Cool — I’ve been written up in the Seattle Post-Intelligencer. It’s a good story by a journalist, Tom Paulson, who I just met this week, and who seems to know what’s up in the area. I’ve already had a relative call up and say she’s glad I’m famous, so it’s all just in time for the family reunion tomorrow — everyone will be prepared to take me down a peg and make sure I’m not too cocky.
Since I did say a few things about the Discovery Institute, he called them up and got their side of the story. This part is the typical creationist sidestep.
Not so, said John West, associate director of the institute’s center for science and culture. Intelligent design allows for the possibility of some kind of ultimate intelligence behind everything, West said, but their research “doesn’t start from a religious premise.” He rejected Myers’ contention that they are “creationists.”
West noted that one of their scientists, Douglas Axe at the affiliated Biologic Institute in Redmond, just this week had an article describing his computer simulation of protein evolution published in the prestigious online science journal, the Public Library of Science.
“We’re not proposing the book of Genesis as a scientific textbook,” West said. “We just think science and religion are friends, not enemies.”
Where to start?
ID doesn’t just allow for the “possibility” of an ultimate intelligence, it is their fundamental premise. Read the very first sentence of the Wedge document: “The proposition that human beings are created in the image of God is one of the bedrock principles on which Western civilization was built.” It declares that their goal is the “overthrow of materialism” and that they want to re-open the “case for a broadly theistic understanding of nature.”
They are insulting our intelligence when they claim that they are not creationists. Of course they are. You have to be blind, stupid, or a dishonest scoundrel to say otherwise.
I never claimed that they were using the book of Genesis as a scientific textbook; however, their base, the people who are going rah-rah and trying to use ID as an angle to sneak their ideology in the public schools, would like nothing less. ID is a façade of pseudo-secularism erected to cloak the religious goals of their organization. If you followed the Dover trial exposed that plainly; there’s a reason we laugh and call these bozos “cdesign proponentsists“.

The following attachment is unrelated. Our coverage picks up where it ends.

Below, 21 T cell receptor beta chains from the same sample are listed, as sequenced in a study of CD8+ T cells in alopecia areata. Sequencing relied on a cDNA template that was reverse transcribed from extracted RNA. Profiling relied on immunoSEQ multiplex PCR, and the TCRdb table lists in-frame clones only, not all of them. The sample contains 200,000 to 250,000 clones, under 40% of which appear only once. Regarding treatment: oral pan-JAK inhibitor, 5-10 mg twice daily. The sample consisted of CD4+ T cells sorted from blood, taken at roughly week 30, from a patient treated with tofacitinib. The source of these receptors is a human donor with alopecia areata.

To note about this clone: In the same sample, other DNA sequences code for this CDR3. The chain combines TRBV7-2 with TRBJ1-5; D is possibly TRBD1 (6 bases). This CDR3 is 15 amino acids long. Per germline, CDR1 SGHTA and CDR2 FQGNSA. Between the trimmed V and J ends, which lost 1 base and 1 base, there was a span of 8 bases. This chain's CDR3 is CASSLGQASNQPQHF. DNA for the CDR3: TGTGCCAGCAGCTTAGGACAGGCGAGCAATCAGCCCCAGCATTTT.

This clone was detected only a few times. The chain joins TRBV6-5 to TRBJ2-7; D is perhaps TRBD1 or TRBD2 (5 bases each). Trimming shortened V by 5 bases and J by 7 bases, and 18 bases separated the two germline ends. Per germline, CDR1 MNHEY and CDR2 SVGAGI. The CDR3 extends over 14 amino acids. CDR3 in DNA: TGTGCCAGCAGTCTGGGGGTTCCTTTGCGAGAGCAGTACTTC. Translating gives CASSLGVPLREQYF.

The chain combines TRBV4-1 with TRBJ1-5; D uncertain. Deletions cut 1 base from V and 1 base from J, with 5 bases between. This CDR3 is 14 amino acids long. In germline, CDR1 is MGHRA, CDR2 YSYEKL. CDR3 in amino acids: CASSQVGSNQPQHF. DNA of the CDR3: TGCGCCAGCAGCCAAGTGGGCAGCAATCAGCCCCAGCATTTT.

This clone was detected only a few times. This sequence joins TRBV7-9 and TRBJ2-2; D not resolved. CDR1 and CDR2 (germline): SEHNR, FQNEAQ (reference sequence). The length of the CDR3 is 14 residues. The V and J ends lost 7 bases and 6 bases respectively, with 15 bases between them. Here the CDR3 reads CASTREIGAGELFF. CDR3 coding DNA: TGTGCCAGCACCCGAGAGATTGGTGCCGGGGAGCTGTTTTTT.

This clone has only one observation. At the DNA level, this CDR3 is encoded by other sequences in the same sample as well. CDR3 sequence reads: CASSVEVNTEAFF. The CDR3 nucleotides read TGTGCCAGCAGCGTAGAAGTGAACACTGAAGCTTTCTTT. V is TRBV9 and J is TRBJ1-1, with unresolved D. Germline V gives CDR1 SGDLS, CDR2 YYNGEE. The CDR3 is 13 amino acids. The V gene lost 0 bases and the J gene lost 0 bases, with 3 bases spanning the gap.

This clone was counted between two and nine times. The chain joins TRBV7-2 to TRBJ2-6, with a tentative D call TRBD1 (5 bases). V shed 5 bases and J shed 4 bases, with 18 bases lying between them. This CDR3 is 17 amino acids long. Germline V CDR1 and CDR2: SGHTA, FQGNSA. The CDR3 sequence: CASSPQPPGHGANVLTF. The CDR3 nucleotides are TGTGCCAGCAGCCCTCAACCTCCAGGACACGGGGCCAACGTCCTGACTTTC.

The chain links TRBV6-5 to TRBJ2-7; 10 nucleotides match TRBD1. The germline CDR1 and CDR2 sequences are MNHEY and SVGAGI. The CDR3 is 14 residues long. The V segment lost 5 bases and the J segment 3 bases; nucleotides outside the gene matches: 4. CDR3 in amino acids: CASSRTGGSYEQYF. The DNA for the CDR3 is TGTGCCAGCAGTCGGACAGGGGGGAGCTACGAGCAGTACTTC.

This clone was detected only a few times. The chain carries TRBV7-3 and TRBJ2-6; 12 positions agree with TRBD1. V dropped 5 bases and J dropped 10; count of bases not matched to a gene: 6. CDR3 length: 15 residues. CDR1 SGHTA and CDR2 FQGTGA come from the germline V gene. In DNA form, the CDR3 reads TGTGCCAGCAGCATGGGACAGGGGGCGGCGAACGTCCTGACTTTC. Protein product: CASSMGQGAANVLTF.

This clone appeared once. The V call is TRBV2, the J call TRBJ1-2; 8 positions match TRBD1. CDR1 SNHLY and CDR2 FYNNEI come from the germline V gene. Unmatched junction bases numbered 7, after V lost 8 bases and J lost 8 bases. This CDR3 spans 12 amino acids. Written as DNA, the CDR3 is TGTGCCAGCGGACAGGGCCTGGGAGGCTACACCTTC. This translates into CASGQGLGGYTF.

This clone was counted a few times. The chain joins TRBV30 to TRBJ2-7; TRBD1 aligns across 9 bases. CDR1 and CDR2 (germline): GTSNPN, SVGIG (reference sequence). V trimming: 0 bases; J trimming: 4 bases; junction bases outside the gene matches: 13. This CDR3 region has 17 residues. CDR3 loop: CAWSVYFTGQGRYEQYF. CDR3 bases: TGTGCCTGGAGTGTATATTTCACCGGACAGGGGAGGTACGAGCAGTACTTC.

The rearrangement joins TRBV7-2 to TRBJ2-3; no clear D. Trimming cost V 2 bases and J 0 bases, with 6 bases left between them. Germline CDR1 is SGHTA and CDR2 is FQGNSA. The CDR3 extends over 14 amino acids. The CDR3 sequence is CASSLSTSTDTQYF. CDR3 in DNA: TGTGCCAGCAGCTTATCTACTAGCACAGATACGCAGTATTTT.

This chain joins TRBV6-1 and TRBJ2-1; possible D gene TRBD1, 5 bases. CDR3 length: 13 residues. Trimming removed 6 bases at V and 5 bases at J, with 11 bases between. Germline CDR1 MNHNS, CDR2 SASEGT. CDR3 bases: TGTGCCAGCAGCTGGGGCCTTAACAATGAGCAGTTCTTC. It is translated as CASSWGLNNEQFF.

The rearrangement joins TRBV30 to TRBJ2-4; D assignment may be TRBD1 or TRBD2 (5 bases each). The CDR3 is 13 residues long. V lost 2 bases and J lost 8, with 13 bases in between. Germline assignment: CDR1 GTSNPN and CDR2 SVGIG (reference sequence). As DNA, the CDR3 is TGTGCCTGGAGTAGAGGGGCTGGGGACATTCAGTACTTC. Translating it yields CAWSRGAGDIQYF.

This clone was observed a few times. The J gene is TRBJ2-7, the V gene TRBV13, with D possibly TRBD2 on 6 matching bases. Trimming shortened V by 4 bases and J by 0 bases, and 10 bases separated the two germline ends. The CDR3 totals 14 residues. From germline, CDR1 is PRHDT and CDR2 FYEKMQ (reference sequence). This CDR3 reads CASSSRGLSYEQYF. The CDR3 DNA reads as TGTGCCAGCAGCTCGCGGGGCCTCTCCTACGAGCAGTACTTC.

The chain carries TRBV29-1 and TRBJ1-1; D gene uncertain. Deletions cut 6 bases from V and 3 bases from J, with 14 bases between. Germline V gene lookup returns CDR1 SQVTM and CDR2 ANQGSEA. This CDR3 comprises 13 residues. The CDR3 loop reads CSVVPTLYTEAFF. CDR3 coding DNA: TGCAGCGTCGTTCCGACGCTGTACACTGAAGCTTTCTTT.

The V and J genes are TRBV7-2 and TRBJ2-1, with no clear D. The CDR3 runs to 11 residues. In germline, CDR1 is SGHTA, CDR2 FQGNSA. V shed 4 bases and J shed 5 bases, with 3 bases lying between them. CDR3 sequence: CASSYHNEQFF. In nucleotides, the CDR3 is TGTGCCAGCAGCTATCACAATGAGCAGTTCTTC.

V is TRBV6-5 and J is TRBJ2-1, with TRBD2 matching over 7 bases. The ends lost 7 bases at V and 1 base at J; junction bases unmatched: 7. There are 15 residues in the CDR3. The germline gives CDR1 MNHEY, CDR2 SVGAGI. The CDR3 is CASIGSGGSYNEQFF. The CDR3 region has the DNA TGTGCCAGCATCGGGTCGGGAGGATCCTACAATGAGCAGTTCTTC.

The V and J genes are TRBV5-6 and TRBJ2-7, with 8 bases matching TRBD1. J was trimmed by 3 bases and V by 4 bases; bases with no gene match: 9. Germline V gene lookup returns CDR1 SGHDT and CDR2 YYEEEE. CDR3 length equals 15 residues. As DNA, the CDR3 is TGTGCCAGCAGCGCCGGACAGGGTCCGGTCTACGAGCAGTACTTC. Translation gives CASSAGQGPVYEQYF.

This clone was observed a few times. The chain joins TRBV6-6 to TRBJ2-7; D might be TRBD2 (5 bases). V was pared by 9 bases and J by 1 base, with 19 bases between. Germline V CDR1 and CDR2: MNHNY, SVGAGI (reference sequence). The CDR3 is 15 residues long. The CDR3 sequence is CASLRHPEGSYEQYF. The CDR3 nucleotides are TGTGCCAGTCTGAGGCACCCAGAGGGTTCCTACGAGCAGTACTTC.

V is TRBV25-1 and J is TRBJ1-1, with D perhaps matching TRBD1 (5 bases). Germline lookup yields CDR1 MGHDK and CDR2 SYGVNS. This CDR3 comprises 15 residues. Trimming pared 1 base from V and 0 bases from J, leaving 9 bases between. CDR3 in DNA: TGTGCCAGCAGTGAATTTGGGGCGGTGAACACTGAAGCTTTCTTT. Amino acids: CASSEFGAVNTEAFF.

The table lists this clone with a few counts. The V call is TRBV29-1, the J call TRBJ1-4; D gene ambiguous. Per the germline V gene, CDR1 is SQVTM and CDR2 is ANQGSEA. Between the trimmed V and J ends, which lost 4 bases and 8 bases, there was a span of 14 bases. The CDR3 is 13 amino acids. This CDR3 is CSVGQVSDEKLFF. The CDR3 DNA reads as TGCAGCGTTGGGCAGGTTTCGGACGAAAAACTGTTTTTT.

And of course West would bring up the recent PLoS paper — it’s an excellent example of their new attempts to patch up their secular cloak.
The paper is called Stylus: A System for Evolutionary Experimentation Based on a Protein/Proteome Model with Non-Arbitrary Functional Constraints. It’s a description of a new software package written by the secret Biologic Institute, which they argue will have utility in modeling protein evolution. The paper says absolutely nothing about Intelligent Design, makes no arguments against evolution, and is utterly untroubling to evolutionary theory, and it’s clear that the way they got it published was by studiously avoiding the kinds of stupid statements that are the hallmark of the Discovery Institute. It’s useful cover for them: they will now be announcing at every opportunity that they do too do science, and they deserve a cookie … hoping that the luster of a publication that does not address their core assertions at all can be redirected to put a little shine on the tawdry crap they advance elsewhere.
It’s actually not a bad paper, with an interesting idea at its center. They have designed an evolution simulator built on an analogy, that protein shape can be compared to the shape of Chinese characters. The virtue of the plan is that they can associate a complex morphology with an unambiguous functional criterion, its similarity to a representation in the vector world of of a Han character. It’s a clever idea, but the paper really doesn’t do anything with it yet, except propose it and make arguments for some similarities with natural processes. OK. Now if only I could trust the authors not to twist it in bizarre directions in the future, knowing that few of their critics will have bothered to plumb the arcana of their software, or that they know that all they have to do is claim that they’ve got some observation that disproves some facet of evolution, which will require that some people be distracted from real biology to address it.
Wesley already has some criticisms. I haven’t read it carefully enough to offer my own (I’m on vacation, dangit!), but I do have some general doubts…and suspect that if it works well at emulating biology, it won’t be supporting the scientific claims of Intelligent Design creationists, anyway. But no matter its successes, it is already being used by the Discovery Institute as a political tool to prop up their sham operation.